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eBay user subject of auctioneer's libel suit

An auctioneer of automobiles accuses a rival of posting disparaging remarks about its business tactics, and claims the comments resulted in lost sales.

eBay feedback, the post-transaction commentary that buyers and sellers use to build their reputations on the auction site, is at the center of a libel lawsuit filed earlier this week.

Yesterday, Washington, D.C.-based FedTrust filed suit in federal court against Specialty Car Sales of Miami, alleging that the owners and employees of Specialty posted two messages about a FedTrust manager, James Glynn, through eBay's feedback system. FedTrust claims that the posted commentary resulted in lost sales of more than $75,000 after bidders backed out of FedTrust auctions.

FedTrust operates a regional distribution center in Miami and considers Specialty Car Sales to be a competitor there. The lawsuit alleges that the messages were left by David Talarico Jr., a business partner of Specialty Car Sales; owner Adam Yunis; and by New York City resident Martha Castillo. Blackstone said that Castillo bid on several items placed up for auction by Yunis and said he suspects a deeper connection between the two.

"They had to know each other," said Glynn's lawyer, Franklin Blackstone of Arter & Hadden.

The comments posted on eBay, supposedly left by Talarico and Castillo, warned potential buyers about Glynn, FedTrust's Miami-based manager. One said that Glynn was "Very secretive--dishonest about origin of his cars, stay away," and the other read, "Would not disclose source of cars--low life liar I have carfax [a vehicle-history tracing service]."

Contacted by CNET News.com, Yunis said he had not posted the messages, but it was possible that some of his employees or associates could have. Yunis said he has had negative dealings with Glynn and had emailed Glynn directly.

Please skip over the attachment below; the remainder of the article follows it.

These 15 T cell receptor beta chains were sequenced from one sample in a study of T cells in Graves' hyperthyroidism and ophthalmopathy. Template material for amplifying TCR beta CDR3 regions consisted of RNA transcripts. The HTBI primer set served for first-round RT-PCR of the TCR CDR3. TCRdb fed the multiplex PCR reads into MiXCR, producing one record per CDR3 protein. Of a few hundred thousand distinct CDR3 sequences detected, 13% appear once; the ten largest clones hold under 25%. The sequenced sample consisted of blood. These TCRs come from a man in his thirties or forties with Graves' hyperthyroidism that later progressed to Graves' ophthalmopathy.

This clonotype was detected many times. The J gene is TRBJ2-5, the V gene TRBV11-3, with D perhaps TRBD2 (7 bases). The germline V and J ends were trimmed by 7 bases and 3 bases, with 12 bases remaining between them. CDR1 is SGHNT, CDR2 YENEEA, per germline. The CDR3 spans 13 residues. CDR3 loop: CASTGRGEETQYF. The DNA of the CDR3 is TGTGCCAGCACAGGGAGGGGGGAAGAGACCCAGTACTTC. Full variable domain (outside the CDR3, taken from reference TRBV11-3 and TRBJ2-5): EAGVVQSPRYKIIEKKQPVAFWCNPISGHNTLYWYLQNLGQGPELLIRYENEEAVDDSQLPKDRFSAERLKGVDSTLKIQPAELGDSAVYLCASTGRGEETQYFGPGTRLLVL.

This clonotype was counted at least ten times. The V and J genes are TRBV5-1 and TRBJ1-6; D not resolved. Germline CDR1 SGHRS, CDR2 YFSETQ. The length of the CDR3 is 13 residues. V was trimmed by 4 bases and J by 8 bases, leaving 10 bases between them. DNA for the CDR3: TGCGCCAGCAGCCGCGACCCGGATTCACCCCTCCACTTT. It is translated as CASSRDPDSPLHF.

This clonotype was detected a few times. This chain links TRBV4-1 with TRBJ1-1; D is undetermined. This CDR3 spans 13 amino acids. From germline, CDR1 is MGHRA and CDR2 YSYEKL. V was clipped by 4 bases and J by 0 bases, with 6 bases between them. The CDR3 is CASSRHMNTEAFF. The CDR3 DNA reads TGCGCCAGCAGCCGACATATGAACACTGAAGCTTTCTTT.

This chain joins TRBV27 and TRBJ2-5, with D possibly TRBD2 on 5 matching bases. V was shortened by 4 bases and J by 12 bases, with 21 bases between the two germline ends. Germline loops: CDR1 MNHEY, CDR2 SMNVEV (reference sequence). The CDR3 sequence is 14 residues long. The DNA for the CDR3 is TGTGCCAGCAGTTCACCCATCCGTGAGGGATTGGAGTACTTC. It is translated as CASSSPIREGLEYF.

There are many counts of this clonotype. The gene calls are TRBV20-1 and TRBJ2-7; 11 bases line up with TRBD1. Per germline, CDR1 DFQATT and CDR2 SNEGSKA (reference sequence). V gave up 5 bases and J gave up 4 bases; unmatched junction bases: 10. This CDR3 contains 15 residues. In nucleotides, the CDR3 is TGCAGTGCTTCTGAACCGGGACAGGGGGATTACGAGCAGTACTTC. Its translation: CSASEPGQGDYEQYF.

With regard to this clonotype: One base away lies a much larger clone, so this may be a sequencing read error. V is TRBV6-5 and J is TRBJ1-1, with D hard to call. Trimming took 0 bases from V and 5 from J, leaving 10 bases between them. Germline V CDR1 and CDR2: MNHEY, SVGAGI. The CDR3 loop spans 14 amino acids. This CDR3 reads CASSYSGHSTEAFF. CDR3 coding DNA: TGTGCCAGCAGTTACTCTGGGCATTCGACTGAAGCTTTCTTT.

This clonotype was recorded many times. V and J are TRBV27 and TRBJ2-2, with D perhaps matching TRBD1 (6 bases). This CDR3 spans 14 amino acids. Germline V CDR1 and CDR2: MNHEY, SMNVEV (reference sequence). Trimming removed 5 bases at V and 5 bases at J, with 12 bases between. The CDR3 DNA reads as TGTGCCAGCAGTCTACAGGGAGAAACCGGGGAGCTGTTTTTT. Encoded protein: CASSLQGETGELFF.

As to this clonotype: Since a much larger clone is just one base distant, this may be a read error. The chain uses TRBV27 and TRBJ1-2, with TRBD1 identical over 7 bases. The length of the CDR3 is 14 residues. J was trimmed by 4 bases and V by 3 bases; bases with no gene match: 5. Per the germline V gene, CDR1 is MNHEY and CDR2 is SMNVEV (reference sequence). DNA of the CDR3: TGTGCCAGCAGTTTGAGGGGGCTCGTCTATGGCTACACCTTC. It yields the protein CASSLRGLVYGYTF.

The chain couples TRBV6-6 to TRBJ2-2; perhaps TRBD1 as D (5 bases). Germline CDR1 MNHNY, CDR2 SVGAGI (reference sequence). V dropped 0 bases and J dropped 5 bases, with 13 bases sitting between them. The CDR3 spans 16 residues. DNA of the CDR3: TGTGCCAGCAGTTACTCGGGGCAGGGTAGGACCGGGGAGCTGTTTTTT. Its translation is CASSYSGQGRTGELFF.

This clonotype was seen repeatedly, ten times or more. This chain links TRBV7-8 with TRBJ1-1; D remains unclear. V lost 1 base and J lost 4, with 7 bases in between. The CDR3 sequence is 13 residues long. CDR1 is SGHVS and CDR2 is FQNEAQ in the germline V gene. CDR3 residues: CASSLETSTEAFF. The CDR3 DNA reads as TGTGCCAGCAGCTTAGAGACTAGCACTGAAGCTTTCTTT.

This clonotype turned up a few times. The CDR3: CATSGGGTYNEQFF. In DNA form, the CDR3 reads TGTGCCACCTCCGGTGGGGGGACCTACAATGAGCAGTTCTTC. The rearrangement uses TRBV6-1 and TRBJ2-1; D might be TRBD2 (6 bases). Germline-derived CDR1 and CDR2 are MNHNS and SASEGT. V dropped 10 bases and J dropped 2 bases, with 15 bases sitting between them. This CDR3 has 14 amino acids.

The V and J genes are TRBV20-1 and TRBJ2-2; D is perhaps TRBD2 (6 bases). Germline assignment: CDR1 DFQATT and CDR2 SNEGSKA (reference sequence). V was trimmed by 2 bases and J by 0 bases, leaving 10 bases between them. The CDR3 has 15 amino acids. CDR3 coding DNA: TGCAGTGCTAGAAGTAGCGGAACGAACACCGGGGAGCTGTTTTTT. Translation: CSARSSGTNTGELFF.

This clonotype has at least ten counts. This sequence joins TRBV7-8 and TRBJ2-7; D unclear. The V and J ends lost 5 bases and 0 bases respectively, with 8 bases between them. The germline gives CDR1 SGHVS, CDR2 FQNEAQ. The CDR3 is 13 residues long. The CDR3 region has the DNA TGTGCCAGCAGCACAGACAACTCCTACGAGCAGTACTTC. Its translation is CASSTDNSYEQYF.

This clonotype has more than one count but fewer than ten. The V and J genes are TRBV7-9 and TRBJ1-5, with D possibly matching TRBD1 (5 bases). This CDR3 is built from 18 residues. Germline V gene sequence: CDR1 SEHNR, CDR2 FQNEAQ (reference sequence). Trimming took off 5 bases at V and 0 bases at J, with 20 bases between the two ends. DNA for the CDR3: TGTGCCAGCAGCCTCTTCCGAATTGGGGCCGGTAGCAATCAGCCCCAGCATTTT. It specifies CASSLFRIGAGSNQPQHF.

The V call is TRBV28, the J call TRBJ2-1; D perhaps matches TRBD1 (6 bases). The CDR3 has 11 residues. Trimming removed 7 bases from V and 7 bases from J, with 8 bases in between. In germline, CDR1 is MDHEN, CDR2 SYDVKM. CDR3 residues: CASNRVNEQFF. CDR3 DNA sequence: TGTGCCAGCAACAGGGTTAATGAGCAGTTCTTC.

Referring to the postings, he said, "There's nothing there that seems libelous to me. It's all true."

After being contacted by Blackstone, eBay suspended the two users who left the negative messages. However, the auction site has not removed the messages from Glynn's feedback record.

"We're not the ones that determine whether statements made on there might be libelous," said eBay spokesman Kevin Pursglove. In a similar case on eBay last year, he added, "the plaintiff made her case before a judge and only then did we remove the offending language from the feedback forum."

FedTrust hasn't yet named eBay as a defendant, but Blackstone said he may add the firm to the lawsuit. Blackstone said he didn't name the company initially because he thought it might be protected by a provision of the Communications Decency Act that shields Internet service providers from being sued over messages placed by their users. However, Blackstone has asked eBay to remove the negative feedback.

"If they've suspended the user IDs, they should remove the statements of the people," Blackstone said.

But eBay's Pursglove said the users were suspended because they violated the user agreement by emailing bidders during an open auction, not because of the content of their feedback. And eBay won't remove the feedback until a court orders it to do so, he added.

Rich Gray, an attorney with San Jose law firm Bergeson, Eliopoulos, Grady & Gray, said eBay's failure to remove the messages could open the company up to a suit by FedTrust.

eBay's user agreement forbids "actions which may undermine the integrity of the feedback system" and gives eBay the right to delete any information users place on the site. That agreement is essentially a contract between eBay and its buyers and sellers, Gray said.

"If the feedback undermines the integrity of the feedback system, you've breached the user agreement with eBay by posting it," Gray said. "[eBay] has the right and the duty to remove it. They're playing with fire."